This blog post has been making the rounds on Facebook over the past few days and it’s brought up an issue that has been weighing heavy on my heart. Its not so much the blog post that bothers me as it is the vitriolic, one sided comments that follow. Over 10,000 since the last time I checked.
To save you from falling down the hole that I did, I’ll summarize. Man writes a post defending his wife and all other Stay-At-Home-Moms (SAHM) from the questions “What do you do all day”. Comments explode.
SAHMs praised the post, talk about how their job is thankless, bitch that they work harder than anyone else, discuss how society (especially Working Moms) look down at them and say that Working Moms are messing up their children by working.
Working Moms say nasty things about the post, talk about how their job is thankless, bitch that they work harder than anyone else, discuss how society (especially SAHM) look down at them and say that SAHMs are messing up their children by not working.
I’ve been a Working Mom and a Stay-at-Home Mom and I found one consistency through both:
You’re damned if you do and you’re damned if you don’t.
When I worked, even part time, I ALWAYS felt judged about leaving Max behind. There was always some guilt that working made me a bad mom and that I was choosing my wellbeing over his. Now that I don’t work I ALWAYS feel judged that I’m “just a Mom” who, because I stay at home, has no aspirations and sits around on her ass all day.
Neither side is very fun. I’m working hard to stop caring about how other people view my choices. So, in order to do that, I need to make the following two statements.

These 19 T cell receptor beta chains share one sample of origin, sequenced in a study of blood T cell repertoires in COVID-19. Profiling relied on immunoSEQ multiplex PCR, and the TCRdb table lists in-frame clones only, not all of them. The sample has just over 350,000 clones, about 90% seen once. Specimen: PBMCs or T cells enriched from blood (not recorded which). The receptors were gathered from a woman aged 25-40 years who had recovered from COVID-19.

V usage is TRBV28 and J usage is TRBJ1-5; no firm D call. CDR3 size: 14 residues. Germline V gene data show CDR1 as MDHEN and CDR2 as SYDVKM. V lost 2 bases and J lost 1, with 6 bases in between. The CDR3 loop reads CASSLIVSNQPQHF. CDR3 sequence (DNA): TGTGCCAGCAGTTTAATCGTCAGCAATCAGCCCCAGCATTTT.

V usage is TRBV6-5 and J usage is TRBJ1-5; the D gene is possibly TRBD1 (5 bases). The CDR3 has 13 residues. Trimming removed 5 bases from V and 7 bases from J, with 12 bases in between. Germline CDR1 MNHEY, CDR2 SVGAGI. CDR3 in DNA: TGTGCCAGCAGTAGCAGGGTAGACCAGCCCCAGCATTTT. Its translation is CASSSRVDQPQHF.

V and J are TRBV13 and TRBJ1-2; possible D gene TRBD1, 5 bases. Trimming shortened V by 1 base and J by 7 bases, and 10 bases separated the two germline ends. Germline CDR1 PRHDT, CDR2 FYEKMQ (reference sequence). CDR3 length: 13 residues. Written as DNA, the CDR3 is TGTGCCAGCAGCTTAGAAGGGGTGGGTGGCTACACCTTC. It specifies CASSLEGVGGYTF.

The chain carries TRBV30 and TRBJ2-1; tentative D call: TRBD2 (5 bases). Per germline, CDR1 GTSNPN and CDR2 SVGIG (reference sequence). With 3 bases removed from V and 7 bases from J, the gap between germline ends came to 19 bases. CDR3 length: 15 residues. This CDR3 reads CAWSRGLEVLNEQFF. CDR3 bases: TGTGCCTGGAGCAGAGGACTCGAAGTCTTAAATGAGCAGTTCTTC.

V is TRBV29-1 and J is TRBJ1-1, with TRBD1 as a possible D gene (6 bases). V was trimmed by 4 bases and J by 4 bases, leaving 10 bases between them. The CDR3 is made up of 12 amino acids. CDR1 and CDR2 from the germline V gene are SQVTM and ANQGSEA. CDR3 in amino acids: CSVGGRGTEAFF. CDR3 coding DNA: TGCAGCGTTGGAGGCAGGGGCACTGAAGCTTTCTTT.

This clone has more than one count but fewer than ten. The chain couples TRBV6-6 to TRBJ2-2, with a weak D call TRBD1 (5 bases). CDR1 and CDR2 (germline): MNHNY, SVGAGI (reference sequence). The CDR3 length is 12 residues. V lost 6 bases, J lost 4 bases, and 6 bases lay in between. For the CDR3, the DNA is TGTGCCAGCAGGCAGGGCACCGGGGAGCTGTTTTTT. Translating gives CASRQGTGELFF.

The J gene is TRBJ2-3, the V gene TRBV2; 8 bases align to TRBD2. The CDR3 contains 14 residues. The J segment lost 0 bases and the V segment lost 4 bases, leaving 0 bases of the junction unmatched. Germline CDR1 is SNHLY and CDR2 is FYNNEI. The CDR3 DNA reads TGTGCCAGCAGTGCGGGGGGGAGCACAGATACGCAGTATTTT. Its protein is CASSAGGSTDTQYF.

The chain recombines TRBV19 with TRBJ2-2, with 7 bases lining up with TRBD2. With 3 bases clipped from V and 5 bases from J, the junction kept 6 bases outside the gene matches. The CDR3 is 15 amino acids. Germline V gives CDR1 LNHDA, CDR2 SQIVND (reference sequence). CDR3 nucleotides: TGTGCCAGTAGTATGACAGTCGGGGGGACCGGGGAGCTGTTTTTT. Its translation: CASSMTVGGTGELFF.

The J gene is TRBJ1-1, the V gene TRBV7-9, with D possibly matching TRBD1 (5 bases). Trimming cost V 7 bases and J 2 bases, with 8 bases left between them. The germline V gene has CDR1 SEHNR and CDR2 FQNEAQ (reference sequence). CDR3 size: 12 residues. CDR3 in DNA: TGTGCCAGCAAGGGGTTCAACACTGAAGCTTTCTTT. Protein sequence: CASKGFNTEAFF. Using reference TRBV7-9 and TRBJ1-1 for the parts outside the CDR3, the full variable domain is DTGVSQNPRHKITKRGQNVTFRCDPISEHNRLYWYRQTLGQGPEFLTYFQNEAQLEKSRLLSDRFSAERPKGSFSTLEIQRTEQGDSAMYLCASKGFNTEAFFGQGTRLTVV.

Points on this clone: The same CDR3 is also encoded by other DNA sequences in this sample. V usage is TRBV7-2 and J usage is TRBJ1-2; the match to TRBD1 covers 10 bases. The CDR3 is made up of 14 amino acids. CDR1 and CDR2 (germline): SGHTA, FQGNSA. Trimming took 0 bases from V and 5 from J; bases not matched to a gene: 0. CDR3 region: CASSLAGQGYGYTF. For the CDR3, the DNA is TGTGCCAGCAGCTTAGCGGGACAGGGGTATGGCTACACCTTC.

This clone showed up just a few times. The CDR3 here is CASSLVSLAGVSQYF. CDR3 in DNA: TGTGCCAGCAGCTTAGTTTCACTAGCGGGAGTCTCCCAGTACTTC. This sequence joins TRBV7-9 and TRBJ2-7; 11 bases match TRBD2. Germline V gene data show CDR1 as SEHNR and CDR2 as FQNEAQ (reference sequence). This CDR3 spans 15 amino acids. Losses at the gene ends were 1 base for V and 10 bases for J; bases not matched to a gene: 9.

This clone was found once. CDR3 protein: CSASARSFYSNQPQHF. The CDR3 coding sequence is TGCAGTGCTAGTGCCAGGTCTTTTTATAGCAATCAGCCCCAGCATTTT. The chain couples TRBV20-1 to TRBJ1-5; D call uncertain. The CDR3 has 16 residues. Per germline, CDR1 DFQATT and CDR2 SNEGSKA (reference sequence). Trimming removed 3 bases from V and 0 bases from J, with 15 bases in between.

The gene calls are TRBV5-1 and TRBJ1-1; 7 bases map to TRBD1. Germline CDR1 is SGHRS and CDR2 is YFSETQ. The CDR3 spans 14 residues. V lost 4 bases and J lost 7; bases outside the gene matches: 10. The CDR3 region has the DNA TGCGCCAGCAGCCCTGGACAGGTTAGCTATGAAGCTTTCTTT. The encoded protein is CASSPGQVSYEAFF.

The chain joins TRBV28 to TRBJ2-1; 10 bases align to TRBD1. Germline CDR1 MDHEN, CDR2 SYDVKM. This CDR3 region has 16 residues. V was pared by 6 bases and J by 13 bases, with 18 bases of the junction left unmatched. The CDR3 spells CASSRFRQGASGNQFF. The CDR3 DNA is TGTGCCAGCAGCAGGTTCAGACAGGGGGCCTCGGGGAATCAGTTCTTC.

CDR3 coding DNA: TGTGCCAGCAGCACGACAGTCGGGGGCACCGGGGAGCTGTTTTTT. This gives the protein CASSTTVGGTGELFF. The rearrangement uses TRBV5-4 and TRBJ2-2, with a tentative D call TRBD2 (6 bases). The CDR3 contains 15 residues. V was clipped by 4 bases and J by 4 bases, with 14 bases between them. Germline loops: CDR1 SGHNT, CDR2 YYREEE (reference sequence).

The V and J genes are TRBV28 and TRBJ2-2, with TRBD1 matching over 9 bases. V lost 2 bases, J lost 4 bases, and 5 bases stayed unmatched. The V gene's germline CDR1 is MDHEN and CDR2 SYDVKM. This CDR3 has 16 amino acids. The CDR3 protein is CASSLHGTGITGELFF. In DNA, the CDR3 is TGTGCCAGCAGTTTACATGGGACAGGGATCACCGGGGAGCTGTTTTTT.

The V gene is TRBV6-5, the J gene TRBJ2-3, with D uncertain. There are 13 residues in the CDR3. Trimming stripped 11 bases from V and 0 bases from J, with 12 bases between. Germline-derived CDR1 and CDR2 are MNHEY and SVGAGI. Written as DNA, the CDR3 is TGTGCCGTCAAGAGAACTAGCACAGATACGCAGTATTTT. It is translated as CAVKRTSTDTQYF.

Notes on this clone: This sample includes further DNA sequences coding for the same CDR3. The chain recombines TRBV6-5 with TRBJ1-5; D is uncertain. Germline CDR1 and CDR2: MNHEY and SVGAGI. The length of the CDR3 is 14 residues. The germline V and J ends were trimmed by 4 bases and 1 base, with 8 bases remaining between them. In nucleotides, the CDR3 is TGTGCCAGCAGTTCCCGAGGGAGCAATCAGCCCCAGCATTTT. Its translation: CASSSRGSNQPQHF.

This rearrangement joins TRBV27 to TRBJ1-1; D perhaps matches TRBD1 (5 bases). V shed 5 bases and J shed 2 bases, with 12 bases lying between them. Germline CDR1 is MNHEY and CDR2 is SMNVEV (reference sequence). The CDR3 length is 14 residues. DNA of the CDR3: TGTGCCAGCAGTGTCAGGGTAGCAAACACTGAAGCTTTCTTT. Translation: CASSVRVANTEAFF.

1) If you judge a mom for working- get over yourself
2) If you judge a mom for staying at home- get over yourself
(My first draft used much stronger language than “get over yourself”. Then I thought better.)
Neither situation is easy or ideal. When I worked, I had days where I wanted to tell all my co-workers where they could shove it and quit on the spot to stay at home. Now, there are days I would love to be in a quiet office where I only had to metaphorically wipe asses instead of actually wipe asses.
I’m also VERY aware that I’m lucky I have the choice to stay home. The majority of families require two incomes to survive and the fact one parent wants to stay home with the kids can’t even enter into the equation. Single moms get even less of a break. I would never begrudge anyone for being a working parent whether it be because they have to or because they want to.
As far as I’m concerned, if your children are loved unconditionally and they are being taught kindness and compassion you are doing a good job.
Women need to stop tearing each other down for their choices. These Mommy Wars are pointless and ugly. Everyone is just trying to survive and do what is best for her family. What works for you may not work for me. And vice versa. Screaming about how you have it so tough and everyone doing it the other way is wrong doesn’t help anything.
I’m not perfect. I’ve judged too. It’s human nature to do so. However, I only feel shitty when I do it. So next time I start to question a parenting decision, or roll my eyes when I hear about a different perspective on discipline that I think is alarmist, I’m going to stop at do the following.
1. Take a deep breath
2. Thank the universe for all I’ve been given
3. Remind myself only I know what is best for my family
4. Remind myself I don’t know what is best for your family
5. Remember that everyone has their struggles, even if I can’t see them
6. Move on
Hopefully, this will help me when I find myself getting upset at the blistering comments and opinions that can make the internet (and less often, real life) suck. Instead of falling down the hole reading anonymous folks spew hatred about how everyone sucks at parenting, I can instead walk away.